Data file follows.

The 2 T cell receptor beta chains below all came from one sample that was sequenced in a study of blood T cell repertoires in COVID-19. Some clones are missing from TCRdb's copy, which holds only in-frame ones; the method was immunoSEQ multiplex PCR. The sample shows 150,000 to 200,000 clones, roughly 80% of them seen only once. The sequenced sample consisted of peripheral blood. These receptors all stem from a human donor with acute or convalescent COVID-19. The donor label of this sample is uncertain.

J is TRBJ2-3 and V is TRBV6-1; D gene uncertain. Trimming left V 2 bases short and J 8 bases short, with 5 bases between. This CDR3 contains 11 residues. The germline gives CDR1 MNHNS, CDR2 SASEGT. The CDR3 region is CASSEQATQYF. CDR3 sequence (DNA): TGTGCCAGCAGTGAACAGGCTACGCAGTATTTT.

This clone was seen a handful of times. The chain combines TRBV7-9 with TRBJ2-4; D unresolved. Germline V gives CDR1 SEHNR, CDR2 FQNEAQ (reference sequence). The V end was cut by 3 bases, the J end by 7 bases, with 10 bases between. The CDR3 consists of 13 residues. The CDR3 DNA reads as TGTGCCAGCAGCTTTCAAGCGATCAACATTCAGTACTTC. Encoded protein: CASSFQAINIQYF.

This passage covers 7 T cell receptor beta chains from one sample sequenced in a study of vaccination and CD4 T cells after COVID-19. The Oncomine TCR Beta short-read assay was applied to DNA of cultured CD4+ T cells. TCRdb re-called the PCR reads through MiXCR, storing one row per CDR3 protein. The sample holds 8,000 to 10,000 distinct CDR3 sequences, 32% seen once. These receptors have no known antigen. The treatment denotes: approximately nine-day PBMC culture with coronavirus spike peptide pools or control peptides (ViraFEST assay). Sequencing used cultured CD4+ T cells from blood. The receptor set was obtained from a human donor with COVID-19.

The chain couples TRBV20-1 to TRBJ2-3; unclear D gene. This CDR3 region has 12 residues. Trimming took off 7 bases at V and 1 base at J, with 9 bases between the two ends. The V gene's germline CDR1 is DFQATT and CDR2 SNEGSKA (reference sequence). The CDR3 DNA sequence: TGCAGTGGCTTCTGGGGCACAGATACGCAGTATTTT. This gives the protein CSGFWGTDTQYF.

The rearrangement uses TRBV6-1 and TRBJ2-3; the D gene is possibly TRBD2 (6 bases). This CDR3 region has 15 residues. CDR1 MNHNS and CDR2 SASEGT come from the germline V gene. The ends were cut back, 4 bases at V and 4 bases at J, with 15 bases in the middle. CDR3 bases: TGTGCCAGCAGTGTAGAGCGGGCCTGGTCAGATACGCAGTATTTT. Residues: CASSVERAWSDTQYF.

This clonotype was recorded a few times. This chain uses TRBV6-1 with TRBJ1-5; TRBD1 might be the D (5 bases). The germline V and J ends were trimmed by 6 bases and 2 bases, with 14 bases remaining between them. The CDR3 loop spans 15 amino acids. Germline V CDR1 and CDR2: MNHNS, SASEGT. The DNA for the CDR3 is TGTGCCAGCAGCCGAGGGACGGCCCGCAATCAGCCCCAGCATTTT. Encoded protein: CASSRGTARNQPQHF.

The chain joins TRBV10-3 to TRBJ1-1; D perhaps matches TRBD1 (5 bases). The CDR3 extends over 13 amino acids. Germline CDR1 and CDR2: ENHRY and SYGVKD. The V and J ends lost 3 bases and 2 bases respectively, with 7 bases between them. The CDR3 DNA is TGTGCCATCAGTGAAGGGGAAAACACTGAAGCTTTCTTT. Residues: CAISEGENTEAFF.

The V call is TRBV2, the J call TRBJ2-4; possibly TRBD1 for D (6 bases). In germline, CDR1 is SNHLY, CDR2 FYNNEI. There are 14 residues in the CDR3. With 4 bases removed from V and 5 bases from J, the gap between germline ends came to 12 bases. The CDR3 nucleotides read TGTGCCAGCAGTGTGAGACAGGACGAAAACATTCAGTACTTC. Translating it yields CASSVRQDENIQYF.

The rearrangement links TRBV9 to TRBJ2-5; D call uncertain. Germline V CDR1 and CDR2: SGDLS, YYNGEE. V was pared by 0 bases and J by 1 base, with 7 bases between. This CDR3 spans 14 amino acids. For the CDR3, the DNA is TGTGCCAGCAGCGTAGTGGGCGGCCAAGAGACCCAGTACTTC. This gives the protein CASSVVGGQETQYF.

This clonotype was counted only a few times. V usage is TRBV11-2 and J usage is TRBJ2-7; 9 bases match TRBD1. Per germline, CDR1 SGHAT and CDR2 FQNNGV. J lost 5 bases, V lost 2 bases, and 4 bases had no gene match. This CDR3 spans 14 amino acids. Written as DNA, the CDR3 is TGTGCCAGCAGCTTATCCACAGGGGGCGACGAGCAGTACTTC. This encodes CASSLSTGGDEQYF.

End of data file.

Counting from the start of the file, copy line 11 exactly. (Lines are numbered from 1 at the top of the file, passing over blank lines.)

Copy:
This clonotype was counted only a few times. V usage is TRBV11-2 and J usage is TRBJ2-7; 9 bases match TRBD1. Per germline, CDR1 SGHAT and CDR2 FQNNGV. J lost 5 bases, V lost 2 bases, and 4 bases had no gene match. This CDR3 spans 14 amino acids. Written as DNA, the CDR3 is TGTGCCAGCAGCTTATCCACAGGGGGCGACGAGCAGTACTTC. This encodes CASSLSTGGDEQYF.